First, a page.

Aircrew with a Handley Page Halifax B.III aircraft of No. 433 (Porcupine) Squadron, R.C.A.F., returning from a daylight raid on German flying-bomb sites in France. Skipton-on-Swale, England, 1944. (L-R): Sgt. Joe Zareikin, F/S H.S. McNab, Sgt. Jimmy Paul.Unknown Photographer; Mikan Number: 3614990
Lloyd and Margaret Henderson in 2009.Lloyd Henderson
Lloyd Henderson's medals, including his Distinguished Flying Cross.Lloyd Henderson
"The navigator, he throws his stuff on the tarmac and says, you know, those so and so’s were trying to kill us. We thought that was funny."
I was brought up on a farm. I was at the right age to be called up for military service. After we were through harvest on the farm, I decided that I would try for air crew. I had to pass all the exams and such like. Then I was chosen for a pilot.
I got the wings in Saskatoon and then we went overseas. We trained on Oxfords and then on Whitleys, which were the heavy bombers at the start of the war. And then when we finished Whitleys, we were sent to Dalton battle school for awhile. And then we were sent to a conversion unit [training centre] at Dishforth, where we converted from twin- to four engines.
And we flew the Halifax V, which was, they were the survivors of operations. They were actually piles of junk, stuff that was no longer fit to fly on operations. And that’s the kind of stuff we flew with, which we didn’t see too much of, but they lost about 10 percent of the Bomber Command on training stations.
When we were posted, the whole course was sent to No. 4 Group . No. 4 Group was RAF, Royal Air Force, south of York. We figured we’d be sent to the Canadian No. 6 Group but they said the whole course is posted to No. 4 Group.
As a pilot, I did one trip with an experienced crew and then you’re on your own. When you went in the briefing room, then you saw on the wall a map what trip you were on. My sixth trip to Trappes the marshalling yard near Paris. They apparently had to get this marshalling yard, so they sent us out on a moonlight night which was not a good idea. Because the Jerry [German] fighters were already there, dropping flares. And they’re lighting up the sky and the fighters could find the bombers without any trouble.
Twelve and a half percent of the airplanes were lost that night. And that night, we shot down a fighter. It was some airplane flying above us we thought, but it happened to be two fighters. And one split and went to the right and one went to the left. The one to the right disappeared and the other one came around in a curve and came in right behind us. And the rear gunner, Vern Marks, let him have it. We could see the fire going around thecowling. That was at 10,000 feet and he went straight in.
Didn’t think much about that at the time, we just wondered, at this 12 and a half percent, you’d only last eight trips if you kept that up. There was another one about the third ride up the Ruhr [area of Germany], bombed at 18,000 feet. And then we were to come down because the powers that be said that the searchlights were moved back 20 miles from the route we were going to take and they would have to come right down to get it. So if we stayed up at 10,000 feet, they would get it. Searchlights would get us but we were to come down to 3,500 feet. So to get a heavy bomber from the 18, 000 to 3,500 feet, you’ve got to be moving. As soon as you put the nose down, you’re picking up speed, so where you cut back the engine, we were coming down at about 325. We were to come to 3,500 feet. Some of them that didn’t come down got shot up a little bit, because the searchlights could catch them. But at 3,500 feet, they couldn’t get down. But when we got to 3,500 feet, I said to the crew, we’re about 3,500, we’re going to level out. The rear gunner says, keep going down, there’s a Halifax right above us. And he said, there’s a fighter firing at him. And they got him, instead of us. So that’s one close shave. But it was good for the morale because you got away with another one.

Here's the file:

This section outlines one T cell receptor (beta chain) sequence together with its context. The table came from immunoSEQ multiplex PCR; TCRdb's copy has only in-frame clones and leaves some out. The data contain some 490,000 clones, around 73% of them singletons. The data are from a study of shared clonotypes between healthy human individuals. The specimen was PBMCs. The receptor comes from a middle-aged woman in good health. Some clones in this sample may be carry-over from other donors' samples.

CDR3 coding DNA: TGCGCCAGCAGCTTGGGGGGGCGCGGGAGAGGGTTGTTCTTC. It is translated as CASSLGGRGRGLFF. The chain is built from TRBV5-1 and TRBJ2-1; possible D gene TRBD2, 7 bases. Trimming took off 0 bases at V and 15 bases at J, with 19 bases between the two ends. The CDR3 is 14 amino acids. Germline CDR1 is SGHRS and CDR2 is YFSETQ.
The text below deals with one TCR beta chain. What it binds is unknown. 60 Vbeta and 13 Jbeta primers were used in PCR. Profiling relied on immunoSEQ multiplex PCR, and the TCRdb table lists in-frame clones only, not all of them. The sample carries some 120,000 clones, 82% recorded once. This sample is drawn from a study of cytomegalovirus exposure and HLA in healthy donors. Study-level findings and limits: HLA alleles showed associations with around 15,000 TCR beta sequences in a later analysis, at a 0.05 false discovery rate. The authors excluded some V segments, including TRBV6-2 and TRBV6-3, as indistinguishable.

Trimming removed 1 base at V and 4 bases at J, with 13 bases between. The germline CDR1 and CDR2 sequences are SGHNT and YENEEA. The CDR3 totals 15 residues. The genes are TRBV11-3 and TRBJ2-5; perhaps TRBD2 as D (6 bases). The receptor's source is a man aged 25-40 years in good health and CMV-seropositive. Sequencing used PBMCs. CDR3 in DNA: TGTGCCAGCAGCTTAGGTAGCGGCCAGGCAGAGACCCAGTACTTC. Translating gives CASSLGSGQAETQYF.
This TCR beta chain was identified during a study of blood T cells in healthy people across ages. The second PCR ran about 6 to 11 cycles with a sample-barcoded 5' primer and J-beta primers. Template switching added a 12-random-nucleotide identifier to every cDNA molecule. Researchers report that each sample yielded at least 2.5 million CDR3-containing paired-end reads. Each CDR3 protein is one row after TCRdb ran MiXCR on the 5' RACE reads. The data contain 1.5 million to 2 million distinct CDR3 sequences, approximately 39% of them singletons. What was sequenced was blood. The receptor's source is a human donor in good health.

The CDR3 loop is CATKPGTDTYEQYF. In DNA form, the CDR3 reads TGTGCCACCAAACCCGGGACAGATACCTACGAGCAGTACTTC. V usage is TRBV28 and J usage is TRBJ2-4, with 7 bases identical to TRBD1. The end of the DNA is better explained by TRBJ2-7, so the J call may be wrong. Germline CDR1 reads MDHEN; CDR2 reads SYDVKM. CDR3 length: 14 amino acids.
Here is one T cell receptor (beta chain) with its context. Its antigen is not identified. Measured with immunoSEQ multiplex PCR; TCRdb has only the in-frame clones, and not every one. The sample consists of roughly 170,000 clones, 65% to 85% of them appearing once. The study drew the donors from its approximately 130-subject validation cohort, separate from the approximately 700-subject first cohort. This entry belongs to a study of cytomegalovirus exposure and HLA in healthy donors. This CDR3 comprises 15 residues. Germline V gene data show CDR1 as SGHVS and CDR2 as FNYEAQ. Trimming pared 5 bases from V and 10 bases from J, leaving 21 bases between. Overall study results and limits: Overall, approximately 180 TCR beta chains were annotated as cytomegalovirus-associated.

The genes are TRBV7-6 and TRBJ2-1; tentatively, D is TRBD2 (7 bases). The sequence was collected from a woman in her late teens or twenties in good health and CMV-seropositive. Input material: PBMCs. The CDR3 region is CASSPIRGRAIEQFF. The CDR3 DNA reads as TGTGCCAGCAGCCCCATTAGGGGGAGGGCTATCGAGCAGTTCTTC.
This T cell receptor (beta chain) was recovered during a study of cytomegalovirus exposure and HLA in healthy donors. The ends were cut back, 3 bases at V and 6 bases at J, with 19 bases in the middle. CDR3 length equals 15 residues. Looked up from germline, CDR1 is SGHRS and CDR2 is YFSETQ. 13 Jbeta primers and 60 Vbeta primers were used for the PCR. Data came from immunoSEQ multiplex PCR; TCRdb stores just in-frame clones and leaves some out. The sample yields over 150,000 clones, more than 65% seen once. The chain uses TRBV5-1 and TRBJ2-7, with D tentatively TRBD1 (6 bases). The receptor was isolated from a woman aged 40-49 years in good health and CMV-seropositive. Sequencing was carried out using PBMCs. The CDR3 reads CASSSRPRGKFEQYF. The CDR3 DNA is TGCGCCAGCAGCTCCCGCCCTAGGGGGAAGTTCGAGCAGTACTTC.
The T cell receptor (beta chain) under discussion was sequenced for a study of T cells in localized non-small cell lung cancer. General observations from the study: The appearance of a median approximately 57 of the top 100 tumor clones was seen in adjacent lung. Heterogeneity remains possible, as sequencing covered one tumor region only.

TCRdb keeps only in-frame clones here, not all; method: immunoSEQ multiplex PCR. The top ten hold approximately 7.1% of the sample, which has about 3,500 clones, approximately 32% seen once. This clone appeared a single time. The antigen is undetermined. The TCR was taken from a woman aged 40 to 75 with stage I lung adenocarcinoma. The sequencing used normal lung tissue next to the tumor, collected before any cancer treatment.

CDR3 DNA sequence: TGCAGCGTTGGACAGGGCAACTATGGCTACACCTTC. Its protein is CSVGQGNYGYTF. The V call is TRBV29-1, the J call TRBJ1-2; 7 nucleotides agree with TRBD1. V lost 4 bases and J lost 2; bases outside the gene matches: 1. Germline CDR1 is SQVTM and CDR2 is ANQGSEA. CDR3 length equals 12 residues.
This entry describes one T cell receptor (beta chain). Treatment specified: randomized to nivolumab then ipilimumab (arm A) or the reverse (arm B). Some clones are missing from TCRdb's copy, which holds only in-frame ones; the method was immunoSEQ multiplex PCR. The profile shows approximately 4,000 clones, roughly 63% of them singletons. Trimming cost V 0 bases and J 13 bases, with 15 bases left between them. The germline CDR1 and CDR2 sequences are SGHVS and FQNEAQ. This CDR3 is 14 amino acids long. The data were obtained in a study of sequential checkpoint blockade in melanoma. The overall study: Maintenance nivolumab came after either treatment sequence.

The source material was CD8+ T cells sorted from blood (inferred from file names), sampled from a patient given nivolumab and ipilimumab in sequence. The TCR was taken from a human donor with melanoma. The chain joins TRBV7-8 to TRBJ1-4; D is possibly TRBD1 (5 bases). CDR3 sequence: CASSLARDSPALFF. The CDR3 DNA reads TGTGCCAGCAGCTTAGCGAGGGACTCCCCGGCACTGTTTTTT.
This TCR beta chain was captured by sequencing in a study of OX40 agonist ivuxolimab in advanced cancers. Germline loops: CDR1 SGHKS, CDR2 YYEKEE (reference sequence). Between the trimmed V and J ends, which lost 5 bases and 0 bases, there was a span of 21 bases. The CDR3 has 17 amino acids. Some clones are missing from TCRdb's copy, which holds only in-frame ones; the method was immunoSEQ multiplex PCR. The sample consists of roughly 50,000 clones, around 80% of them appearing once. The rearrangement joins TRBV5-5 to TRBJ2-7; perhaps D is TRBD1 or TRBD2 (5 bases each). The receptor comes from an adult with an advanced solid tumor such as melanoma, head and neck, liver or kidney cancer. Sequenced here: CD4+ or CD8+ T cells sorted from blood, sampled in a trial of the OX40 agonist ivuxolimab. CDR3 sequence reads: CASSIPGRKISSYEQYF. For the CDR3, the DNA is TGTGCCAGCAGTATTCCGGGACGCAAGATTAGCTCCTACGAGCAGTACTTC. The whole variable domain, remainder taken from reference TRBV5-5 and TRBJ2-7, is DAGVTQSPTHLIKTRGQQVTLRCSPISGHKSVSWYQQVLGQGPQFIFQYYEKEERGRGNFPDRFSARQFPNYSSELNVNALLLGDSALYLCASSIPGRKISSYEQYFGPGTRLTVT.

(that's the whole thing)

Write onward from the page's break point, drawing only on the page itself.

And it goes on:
One time when we were coming out of a target, it was a daylight raid that we had on an airfield and I told the engineer, we weren’t too high, we were about 10,000 feet I think, I told the engineer to stand up with his head in the astrodome and keep a look, because other airplanes were coming out above us. And just then the rear gunner says, with the predicted flak, they fired six bursts at an angle from the port side across from front of you to the right, the starboard side. You’d better not be in there. We just saw an aircraft hit with a flak and it blew up, burned. The rear gunner says, dive starboard. Well, I didn’t waste any time, I did that. And about the second or third burst, hit above us and blew a bunch of Perspex [clear plastic, of which cockpit canopies were made] off, back at my head. And the engineer, I was afraid to look around because I thought maybe his head would be gone but he’d stepped down as soon as I banked. He’s jumping around, saying I’m hit, I’m hit and he was still on his feet, so I pulled his intercom plug out to stop the excitement and said to the bomb aimer, you’d better come up here and look at Jack, he says he’s been hit, my engineer.
So I thought the bomb aimer was the right guy to bring up because he was an undertaker in civilian life. So, but Jack got hit on the knee and the hand with flying Perspex. Scared the life out of him but it didn’t really hurt him. But that’s the only guy that got hit during my tour.
When we got home, everything was pretty quiet after that and we got home. The navigator, he throws his stuff on the tarmac and says, you know, those so and so’s were trying to kill us. We thought that was funny.